Veggie patch Jan 2016

Veggies Jan 2016

I noticed lots of little lizards in the veggie patch and also ladybirds on the corn.  I also notice there are no pests or bugs in numbers that I have to worry about. So far, so good!

Today I used all the beautiful compost which had been maturing over the last couple of months to compost the fruit trees, including the lemon, and also the silver birch and the ornamental pear – 6 trees.  A whole bin of compost doesn’t seem to go very far!  I made 5 trips up the hill and across to the eastern boundary with wheelbarrow loads of compost, mulch and hoses as I simultaneously watered and mulched.  I now can connect two hoses together and a drip hose to water the 3 first fruit trees on the eastern boundary.  The others other two trees along this boundary are a dead cherry tree which I must replace with  perhaps a plum or two, and an experiment with a neglected nectarine which is looking just fine.

I filled the empty compost bin with some lake weed I had collected from the Council’s dredging dump, and kitchen scraps and chook poo.  There is very little composting material at the Bloch, so I am compelled to ship it in at the moment.

The grasses are long and crunchy dry, and blackberry shoots are coming up everywhere.  It’s terribly hard work to keep them in check, but Eug replaced the blades on the mower and next time we will cut them as close to the ground as possible on the southern boundary.

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12 December 2015

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Veggie patch

We finally got the water connected at the Block and it has been wonderful to use a garden tap to water the veggies, rather than cart water in plastic containers in the back of the car. I’ve spent a couple of hours at the Block  during the week watering when it has been particularly dry.  The rainfall this Spring has been dismal.  Though the veggies are now well cared for, the fruit trees on the eastern boundary are really stressed, with one pear tree carrying black leaves, the other wilting seriously.  The hose is just not long enough to reach this boundary, so today we repeatedly filled the wheel barrow from the top of the Block, carting water over to each tree in a last ditch effort to save them. We gave the lemon and silver birch a good soaking at the same time.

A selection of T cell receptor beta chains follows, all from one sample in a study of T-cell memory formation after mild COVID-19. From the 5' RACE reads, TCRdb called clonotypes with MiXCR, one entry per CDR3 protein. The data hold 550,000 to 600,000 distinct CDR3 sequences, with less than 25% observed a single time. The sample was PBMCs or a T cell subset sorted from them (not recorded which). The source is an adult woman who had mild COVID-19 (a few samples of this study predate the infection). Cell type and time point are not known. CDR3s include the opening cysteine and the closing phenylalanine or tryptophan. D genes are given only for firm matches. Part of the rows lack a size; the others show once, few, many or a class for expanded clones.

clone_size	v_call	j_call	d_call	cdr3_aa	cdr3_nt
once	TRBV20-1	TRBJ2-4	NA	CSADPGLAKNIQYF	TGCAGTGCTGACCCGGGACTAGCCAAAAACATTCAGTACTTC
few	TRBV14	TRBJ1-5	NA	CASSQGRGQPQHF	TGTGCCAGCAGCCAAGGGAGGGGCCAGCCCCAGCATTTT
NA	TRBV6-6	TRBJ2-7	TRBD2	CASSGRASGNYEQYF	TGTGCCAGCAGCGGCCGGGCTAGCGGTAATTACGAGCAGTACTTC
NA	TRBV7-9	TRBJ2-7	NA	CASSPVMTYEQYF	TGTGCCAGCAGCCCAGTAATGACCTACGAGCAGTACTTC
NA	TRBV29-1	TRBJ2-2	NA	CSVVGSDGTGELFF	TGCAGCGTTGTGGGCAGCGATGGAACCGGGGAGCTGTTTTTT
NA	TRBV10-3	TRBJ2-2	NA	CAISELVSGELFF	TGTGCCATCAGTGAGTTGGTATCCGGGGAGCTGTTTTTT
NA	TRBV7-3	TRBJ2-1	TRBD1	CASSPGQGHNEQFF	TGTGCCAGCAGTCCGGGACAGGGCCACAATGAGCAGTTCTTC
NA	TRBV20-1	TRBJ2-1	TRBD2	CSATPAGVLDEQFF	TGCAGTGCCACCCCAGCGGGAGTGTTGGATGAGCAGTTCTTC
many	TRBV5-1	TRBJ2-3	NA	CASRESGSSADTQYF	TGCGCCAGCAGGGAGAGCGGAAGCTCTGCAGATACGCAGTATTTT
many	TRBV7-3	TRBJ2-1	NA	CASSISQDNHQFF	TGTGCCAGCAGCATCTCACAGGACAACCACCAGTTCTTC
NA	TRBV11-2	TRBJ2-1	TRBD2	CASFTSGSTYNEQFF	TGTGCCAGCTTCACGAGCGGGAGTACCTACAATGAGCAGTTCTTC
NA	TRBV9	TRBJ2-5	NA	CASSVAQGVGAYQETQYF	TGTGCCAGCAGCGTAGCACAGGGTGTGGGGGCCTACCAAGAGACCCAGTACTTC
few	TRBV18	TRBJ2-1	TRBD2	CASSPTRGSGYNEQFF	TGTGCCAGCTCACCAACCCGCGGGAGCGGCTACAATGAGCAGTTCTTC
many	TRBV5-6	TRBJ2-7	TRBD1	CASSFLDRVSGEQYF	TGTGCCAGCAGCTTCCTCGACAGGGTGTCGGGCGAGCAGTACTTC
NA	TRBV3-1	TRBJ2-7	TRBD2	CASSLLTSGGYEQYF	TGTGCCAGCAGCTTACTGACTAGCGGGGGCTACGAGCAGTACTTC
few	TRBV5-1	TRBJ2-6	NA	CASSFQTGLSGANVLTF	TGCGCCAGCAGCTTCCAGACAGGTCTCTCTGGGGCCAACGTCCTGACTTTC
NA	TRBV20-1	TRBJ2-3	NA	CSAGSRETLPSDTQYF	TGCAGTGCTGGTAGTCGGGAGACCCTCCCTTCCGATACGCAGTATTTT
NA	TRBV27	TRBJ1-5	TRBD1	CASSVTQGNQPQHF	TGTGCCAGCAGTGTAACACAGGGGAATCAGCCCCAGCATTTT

During the last couple of months, the leaves on the lemon scented gums have been eaten by an unknown small animal.  I attempted to protect one of the them today with wire.  The same has happened to the silver birch, but being a much bigger tree I think it will be okay to leave as is, as most of the leaves are too high to be eaten.

Last month I attempted to plant some salvias, rosemary and sage I had propagated, and some flower seeds at the side of the shed facing north.  Eug built up the earth with horse manure from inside the shed and I had hoped that water dripping from the roof of the shed would be enough to keep them alive.  However, most have died, so I planted some left over tomato seedlings that I can now water.  We built a little path of rocks that were dug up to make the garden bed. It could also serve to protect plants from small animals like possums and rabbits perhaps.